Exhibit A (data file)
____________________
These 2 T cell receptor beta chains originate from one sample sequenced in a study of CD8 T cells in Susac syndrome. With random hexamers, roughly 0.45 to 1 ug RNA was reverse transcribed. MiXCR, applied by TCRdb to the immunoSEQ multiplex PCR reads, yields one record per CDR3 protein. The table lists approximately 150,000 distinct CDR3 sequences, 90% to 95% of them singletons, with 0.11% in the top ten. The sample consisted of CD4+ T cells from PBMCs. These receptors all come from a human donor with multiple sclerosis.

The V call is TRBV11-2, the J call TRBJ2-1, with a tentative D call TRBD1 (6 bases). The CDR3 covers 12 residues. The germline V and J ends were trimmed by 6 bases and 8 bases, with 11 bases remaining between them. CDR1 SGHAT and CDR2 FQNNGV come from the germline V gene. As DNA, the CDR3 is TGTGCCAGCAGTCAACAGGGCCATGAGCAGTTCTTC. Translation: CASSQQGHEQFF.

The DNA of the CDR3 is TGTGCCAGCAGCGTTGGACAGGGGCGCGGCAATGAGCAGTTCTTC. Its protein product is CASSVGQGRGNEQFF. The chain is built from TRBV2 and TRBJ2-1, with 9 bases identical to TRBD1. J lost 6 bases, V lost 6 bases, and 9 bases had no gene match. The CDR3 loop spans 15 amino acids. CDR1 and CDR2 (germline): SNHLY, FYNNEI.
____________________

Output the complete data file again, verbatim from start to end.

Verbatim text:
These 2 T cell receptor beta chains originate from one sample sequenced in a study of CD8 T cells in Susac syndrome. With random hexamers, roughly 0.45 to 1 ug RNA was reverse transcribed. MiXCR, applied by TCRdb to the immunoSEQ multiplex PCR reads, yields one record per CDR3 protein. The table lists approximately 150,000 distinct CDR3 sequences, 90% to 95% of them singletons, with 0.11% in the top ten. The sample consisted of CD4+ T cells from PBMCs. These receptors all come from a human donor with multiple sclerosis.

The V call is TRBV11-2, the J call TRBJ2-1, with a tentative D call TRBD1 (6 bases). The CDR3 covers 12 residues. The germline V and J ends were trimmed by 6 bases and 8 bases, with 11 bases remaining between them. CDR1 SGHAT and CDR2 FQNNGV come from the germline V gene. As DNA, the CDR3 is TGTGCCAGCAGTCAACAGGGCCATGAGCAGTTCTTC. Translation: CASSQQGHEQFF.

The DNA of the CDR3 is TGTGCCAGCAGCGTTGGACAGGGGCGCGGCAATGAGCAGTTCTTC. Its protein product is CASSVGQGRGNEQFF. The chain is built from TRBV2 and TRBJ2-1, with 9 bases identical to TRBD1. J lost 6 bases, V lost 6 bases, and 9 bases had no gene match. The CDR3 loop spans 15 amino acids. CDR1 and CDR2 (germline): SNHLY, FYNNEI.